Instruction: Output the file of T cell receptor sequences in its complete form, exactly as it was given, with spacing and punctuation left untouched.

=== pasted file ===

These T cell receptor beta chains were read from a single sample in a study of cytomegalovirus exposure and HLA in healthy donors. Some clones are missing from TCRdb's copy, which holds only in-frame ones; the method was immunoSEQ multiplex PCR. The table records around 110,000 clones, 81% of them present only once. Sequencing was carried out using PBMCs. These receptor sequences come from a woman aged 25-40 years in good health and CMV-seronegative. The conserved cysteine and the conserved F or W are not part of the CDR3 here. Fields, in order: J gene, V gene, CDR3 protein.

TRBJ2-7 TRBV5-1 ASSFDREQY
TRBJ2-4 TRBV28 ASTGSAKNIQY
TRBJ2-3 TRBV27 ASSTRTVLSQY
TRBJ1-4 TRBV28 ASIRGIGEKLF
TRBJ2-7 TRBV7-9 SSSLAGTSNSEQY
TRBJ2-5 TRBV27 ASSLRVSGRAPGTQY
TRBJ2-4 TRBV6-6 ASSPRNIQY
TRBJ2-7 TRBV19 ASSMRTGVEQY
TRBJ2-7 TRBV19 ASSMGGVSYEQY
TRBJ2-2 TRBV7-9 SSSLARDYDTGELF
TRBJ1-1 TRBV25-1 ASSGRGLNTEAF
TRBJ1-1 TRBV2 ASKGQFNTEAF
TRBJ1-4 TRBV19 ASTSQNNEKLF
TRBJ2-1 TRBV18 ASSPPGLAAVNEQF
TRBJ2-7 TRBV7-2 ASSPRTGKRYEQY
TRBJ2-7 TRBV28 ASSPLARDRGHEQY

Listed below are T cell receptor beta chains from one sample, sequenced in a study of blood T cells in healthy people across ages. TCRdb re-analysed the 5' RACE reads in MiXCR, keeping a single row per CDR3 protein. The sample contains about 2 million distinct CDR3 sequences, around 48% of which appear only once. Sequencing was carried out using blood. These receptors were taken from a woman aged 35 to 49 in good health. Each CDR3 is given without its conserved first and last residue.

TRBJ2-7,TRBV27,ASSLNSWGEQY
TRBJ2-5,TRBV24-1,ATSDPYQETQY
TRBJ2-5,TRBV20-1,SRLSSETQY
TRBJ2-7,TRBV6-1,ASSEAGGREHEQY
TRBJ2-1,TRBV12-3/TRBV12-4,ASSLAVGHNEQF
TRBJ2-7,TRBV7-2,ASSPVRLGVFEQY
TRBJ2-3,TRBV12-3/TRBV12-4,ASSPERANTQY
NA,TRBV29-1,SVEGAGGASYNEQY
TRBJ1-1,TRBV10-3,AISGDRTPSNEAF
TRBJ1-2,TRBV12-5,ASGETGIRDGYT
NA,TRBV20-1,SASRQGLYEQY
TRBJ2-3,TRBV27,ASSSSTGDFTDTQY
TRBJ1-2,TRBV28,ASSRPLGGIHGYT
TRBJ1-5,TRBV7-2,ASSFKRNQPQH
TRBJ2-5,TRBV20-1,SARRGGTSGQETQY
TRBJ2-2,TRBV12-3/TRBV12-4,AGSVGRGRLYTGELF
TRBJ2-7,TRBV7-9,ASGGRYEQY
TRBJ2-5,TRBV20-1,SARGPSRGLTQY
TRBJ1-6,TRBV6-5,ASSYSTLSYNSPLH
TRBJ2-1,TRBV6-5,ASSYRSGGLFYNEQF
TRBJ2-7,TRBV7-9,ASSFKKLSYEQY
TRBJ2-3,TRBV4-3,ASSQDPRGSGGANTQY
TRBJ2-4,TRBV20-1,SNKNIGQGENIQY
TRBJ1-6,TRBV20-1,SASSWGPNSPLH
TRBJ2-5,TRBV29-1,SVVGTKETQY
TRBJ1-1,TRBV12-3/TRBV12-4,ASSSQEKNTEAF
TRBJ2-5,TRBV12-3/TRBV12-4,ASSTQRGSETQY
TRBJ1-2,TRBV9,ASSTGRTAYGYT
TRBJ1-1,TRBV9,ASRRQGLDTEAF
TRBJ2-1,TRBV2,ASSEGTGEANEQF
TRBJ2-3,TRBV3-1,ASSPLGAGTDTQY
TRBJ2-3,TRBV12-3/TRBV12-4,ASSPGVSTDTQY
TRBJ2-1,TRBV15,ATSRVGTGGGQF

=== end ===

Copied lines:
These T cell receptor beta chains were read from a single sample in a study of cytomegalovirus exposure and HLA in healthy donors. Some clones are missing from TCRdb's copy, which holds only in-frame ones; the method was immunoSEQ multiplex PCR. The table records around 110,000 clones, 81% of them present only once. Sequencing was carried out using PBMCs. These receptor sequences come from a woman aged 25-40 years in good health and CMV-seronegative. The conserved cysteine and the conserved F or W are not part of the CDR3 here. Fields, in order: J gene, V gene, CDR3 protein.

TRBJ2-7 TRBV5-1 ASSFDREQY
TRBJ2-4 TRBV28 ASTGSAKNIQY
TRBJ2-3 TRBV27 ASSTRTVLSQY
TRBJ1-4 TRBV28 ASIRGIGEKLF
TRBJ2-7 TRBV7-9 SSSLAGTSNSEQY
TRBJ2-5 TRBV27 ASSLRVSGRAPGTQY
TRBJ2-4 TRBV6-6 ASSPRNIQY
TRBJ2-7 TRBV19 ASSMRTGVEQY
TRBJ2-7 TRBV19 ASSMGGVSYEQY
TRBJ2-2 TRBV7-9 SSSLARDYDTGELF
TRBJ1-1 TRBV25-1 ASSGRGLNTEAF
TRBJ1-1 TRBV2 ASKGQFNTEAF
TRBJ1-4 TRBV19 ASTSQNNEKLF
TRBJ2-1 TRBV18 ASSPPGLAAVNEQF
TRBJ2-7 TRBV7-2 ASSPRTGKRYEQY
TRBJ2-7 TRBV28 ASSPLARDRGHEQY

Listed below are T cell receptor beta chains from one sample, sequenced in a study of blood T cells in healthy people across ages. TCRdb re-analysed the 5' RACE reads in MiXCR, keeping a single row per CDR3 protein. The sample contains about 2 million distinct CDR3 sequences, around 48% of which appear only once. Sequencing was carried out using blood. These receptors were taken from a woman aged 35 to 49 in good health. Each CDR3 is given without its conserved first and last residue.

TRBJ2-7,TRBV27,ASSLNSWGEQY
TRBJ2-5,TRBV24-1,ATSDPYQETQY
TRBJ2-5,TRBV20-1,SRLSSETQY
TRBJ2-7,TRBV6-1,ASSEAGGREHEQY
TRBJ2-1,TRBV12-3/TRBV12-4,ASSLAVGHNEQF
TRBJ2-7,TRBV7-2,ASSPVRLGVFEQY
TRBJ2-3,TRBV12-3/TRBV12-4,ASSPERANTQY
NA,TRBV29-1,SVEGAGGASYNEQY
TRBJ1-1,TRBV10-3,AISGDRTPSNEAF
TRBJ1-2,TRBV12-5,ASGETGIRDGYT
NA,TRBV20-1,SASRQGLYEQY
TRBJ2-3,TRBV27,ASSSSTGDFTDTQY
TRBJ1-2,TRBV28,ASSRPLGGIHGYT
TRBJ1-5,TRBV7-2,ASSFKRNQPQH
TRBJ2-5,TRBV20-1,SARRGGTSGQETQY
TRBJ2-2,TRBV12-3/TRBV12-4,AGSVGRGRLYTGELF
TRBJ2-7,TRBV7-9,ASGGRYEQY
TRBJ2-5,TRBV20-1,SARGPSRGLTQY
TRBJ1-6,TRBV6-5,ASSYSTLSYNSPLH
TRBJ2-1,TRBV6-5,ASSYRSGGLFYNEQF
TRBJ2-7,TRBV7-9,ASSFKKLSYEQY
TRBJ2-3,TRBV4-3,ASSQDPRGSGGANTQY
TRBJ2-4,TRBV20-1,SNKNIGQGENIQY
TRBJ1-6,TRBV20-1,SASSWGPNSPLH
TRBJ2-5,TRBV29-1,SVVGTKETQY
TRBJ1-1,TRBV12-3/TRBV12-4,ASSSQEKNTEAF
TRBJ2-5,TRBV12-3/TRBV12-4,ASSTQRGSETQY
TRBJ1-2,TRBV9,ASSTGRTAYGYT
TRBJ1-1,TRBV9,ASRRQGLDTEAF
TRBJ2-1,TRBV2,ASSEGTGEANEQF
TRBJ2-3,TRBV3-1,ASSPLGAGTDTQY
TRBJ2-3,TRBV12-3/TRBV12-4,ASSPGVSTDTQY
TRBJ2-1,TRBV15,ATSRVGTGGGQF